Adversarial Attacks
The recent advances in deep learning have been very useful in different domains,and especially in computer vision. CNN was specifically designed for computer vision tasks to avoid handcrafted feature extraction and learning. However, these deep learning models haverecentlyproved vulnerable to adversarial attacks in which the input image is manipulated in such a way that the attacker’sdesired output class can be achieved. The changes made to images can be performed usingmethods that are sosophisticated that they cannot be judged even by the human eye. Thus, the weakness of deep learning models has been badly exposed by adversarial attacks, and can prove severe to computer vision-based systems, especially for security or surveillance systems. Recently, researchers have been able to design algorithms that can fool deep learning models by making minimum changes to the input image. Researchers are now designing different adversarial attacks and their corresponding defenses. As such, there is a strong need to design more efficient methods that can help deep learning models to overcome this vulnerability.


Real-Time Coastal Container Casting Recognition: A Case Study

In industries, data quality is often compromised due to the nature of environments, e.g., the presence of steam, smoke, fog, or dust, resulting in hazy visual data. This kind of hazy data reduces the visibility of regions of interest, directly impacting the efficiency of AI-driven automation systems. In this case study, a comparison is performed between pre-processed and processed data in detecting the coastal crane corner detection for automatic loading and unloading tasks [43], as shown in Fig.3.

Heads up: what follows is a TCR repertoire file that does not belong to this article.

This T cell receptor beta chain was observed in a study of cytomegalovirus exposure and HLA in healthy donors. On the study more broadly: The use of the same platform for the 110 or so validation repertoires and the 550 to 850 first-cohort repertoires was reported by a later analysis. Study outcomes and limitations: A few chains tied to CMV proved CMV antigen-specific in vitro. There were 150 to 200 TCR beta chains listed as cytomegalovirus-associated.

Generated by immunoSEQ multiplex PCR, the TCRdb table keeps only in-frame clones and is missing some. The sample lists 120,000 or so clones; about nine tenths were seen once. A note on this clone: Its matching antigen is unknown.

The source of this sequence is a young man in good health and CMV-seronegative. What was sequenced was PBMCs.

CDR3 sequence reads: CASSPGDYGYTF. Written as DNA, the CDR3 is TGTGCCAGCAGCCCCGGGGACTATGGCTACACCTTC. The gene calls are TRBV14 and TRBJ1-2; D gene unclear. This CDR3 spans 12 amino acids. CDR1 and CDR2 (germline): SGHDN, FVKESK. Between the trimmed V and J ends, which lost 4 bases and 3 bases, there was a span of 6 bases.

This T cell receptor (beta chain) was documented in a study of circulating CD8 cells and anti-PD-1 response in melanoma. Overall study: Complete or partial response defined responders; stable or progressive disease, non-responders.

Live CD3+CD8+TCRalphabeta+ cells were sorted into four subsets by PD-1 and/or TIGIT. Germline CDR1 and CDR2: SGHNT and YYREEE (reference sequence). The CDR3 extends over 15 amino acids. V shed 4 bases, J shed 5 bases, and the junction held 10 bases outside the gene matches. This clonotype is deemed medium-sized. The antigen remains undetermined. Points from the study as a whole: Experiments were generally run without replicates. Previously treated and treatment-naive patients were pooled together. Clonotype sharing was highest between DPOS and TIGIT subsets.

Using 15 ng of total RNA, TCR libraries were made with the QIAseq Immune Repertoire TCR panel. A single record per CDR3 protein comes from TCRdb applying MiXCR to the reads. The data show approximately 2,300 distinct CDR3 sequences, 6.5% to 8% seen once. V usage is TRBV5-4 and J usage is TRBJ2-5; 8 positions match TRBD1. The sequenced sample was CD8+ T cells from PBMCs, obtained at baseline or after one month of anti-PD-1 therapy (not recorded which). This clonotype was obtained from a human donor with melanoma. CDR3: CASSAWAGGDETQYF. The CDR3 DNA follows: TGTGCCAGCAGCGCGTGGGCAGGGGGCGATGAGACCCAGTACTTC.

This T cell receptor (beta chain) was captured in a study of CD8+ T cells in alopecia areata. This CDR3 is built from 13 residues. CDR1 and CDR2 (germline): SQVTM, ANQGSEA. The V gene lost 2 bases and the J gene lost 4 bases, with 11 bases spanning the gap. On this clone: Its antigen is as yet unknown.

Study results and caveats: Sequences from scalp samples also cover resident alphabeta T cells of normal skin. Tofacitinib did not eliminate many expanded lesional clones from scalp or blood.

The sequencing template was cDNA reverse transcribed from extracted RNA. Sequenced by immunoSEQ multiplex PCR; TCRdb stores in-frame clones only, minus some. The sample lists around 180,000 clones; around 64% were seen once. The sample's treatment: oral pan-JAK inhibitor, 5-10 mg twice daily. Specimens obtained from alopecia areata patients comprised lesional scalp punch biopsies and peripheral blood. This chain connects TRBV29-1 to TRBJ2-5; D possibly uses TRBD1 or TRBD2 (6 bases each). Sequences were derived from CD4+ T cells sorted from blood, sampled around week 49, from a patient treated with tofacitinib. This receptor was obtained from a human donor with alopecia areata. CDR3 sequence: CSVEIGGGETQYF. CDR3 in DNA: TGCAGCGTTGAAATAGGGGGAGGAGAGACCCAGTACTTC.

Dehazing is performed on the input data stream as a pre-processing step to remove the effect of fog, mist, dust, or smoke, enhancing the visibility of objects in captured scenes. Since industrial processes require real-time processing, a lightweight pre-processing method is vital. Anything computationally complex could hinder the real-time ability of coastal crane coasting recognition. The proposed dehaze models formulate a hazy image as follows:

Fig. 3. Overall view of the container corner casting recognition framework.


(1)

where $I_{Haze}$,$I_{Dehaze}$,A,andTrepresent the hazy image,dehaze image, atmospheric light, and medium transmission map, respectively. Commonly, atmospheric light and transmission maps are estimated individually from a hazy image. However, this separate estimation of the A and T values makes the overall dehaze method computationally heavy, ultimately hindering its ability to be deployed in industrial systems.
In this context, a CNN-driven dehaze is employed tocomputeDehaze(x), the atmospheric light and medium transmission in a faster way as given below.

(3)

(4)

Here,b is the bias term with the default constant value 1. The CNN architecture with three concatenation layers is used to compute the dehaze[35, 44].Equation (4) represents the overall framework usedto extract features forthe estimation of atmospheric light and the medium transmission map.